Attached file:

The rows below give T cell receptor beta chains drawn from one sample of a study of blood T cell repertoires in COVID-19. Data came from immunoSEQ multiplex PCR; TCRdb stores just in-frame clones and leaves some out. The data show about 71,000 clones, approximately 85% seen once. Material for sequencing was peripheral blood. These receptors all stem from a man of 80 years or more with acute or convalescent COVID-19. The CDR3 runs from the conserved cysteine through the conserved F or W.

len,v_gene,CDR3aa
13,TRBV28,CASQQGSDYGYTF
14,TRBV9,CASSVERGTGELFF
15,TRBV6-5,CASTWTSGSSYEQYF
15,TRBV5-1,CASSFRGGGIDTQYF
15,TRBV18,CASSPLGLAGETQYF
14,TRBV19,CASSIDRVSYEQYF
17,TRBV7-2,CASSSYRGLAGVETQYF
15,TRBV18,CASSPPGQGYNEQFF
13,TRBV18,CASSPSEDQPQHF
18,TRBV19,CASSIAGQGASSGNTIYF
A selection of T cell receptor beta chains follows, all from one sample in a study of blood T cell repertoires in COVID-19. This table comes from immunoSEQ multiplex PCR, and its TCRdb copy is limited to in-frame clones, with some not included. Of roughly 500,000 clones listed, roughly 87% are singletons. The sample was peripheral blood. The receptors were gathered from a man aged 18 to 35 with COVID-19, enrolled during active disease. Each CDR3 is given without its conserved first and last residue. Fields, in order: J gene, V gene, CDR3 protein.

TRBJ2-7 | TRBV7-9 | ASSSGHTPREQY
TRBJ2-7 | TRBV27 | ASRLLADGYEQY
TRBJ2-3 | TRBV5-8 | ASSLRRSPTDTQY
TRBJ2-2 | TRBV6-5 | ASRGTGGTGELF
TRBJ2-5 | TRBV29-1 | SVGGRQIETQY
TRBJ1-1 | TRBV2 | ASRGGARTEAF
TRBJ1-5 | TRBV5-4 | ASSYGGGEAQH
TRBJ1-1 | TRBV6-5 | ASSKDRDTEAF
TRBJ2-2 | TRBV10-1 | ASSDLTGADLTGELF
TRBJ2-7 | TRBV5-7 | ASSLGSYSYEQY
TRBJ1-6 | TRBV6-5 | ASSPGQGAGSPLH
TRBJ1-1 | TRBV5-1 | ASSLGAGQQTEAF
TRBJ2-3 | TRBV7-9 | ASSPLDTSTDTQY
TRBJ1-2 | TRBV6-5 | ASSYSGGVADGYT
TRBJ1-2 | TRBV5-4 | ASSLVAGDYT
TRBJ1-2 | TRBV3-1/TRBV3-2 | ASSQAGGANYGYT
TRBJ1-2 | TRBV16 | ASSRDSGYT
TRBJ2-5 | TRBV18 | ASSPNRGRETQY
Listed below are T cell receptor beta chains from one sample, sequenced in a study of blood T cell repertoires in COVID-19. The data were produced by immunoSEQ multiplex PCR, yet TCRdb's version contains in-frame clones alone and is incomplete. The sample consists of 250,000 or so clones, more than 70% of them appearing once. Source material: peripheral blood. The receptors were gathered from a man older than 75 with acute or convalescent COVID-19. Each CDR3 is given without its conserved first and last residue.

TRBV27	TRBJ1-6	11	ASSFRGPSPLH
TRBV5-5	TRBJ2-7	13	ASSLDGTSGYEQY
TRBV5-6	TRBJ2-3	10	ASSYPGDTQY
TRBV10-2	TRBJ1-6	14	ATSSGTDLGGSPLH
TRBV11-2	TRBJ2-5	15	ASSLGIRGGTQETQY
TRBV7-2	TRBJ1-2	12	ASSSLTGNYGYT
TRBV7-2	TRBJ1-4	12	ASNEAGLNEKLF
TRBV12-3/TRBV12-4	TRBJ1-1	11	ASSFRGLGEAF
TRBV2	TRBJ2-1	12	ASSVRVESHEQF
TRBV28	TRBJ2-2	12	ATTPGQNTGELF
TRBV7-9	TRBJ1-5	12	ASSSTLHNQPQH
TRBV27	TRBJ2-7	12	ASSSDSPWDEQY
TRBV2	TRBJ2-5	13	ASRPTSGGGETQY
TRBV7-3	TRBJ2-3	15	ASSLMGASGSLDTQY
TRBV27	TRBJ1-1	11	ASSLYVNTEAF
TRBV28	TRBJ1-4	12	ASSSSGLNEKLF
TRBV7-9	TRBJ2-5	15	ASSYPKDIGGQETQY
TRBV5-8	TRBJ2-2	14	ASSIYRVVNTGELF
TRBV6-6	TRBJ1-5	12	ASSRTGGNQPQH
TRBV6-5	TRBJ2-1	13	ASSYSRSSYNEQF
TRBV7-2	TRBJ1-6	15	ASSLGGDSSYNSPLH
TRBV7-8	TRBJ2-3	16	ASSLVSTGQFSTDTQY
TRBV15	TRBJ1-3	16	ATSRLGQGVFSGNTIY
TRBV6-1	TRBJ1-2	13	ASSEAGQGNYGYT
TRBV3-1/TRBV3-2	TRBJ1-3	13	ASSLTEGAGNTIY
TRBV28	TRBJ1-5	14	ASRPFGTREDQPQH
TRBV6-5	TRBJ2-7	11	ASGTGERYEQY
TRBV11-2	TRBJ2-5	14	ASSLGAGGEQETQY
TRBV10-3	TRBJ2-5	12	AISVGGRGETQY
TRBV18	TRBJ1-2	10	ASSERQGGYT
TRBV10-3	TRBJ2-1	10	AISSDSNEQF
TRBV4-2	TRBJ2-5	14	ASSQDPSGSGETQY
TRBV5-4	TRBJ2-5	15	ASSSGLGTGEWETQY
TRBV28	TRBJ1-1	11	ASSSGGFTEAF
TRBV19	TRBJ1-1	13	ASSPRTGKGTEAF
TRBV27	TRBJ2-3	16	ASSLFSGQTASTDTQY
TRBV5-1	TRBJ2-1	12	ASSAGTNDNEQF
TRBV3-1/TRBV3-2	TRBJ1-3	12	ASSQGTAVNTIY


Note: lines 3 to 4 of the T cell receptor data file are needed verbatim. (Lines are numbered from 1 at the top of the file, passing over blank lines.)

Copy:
13,TRBV28,CASQQGSDYGYTF
14,TRBV9,CASSVERGTGELFF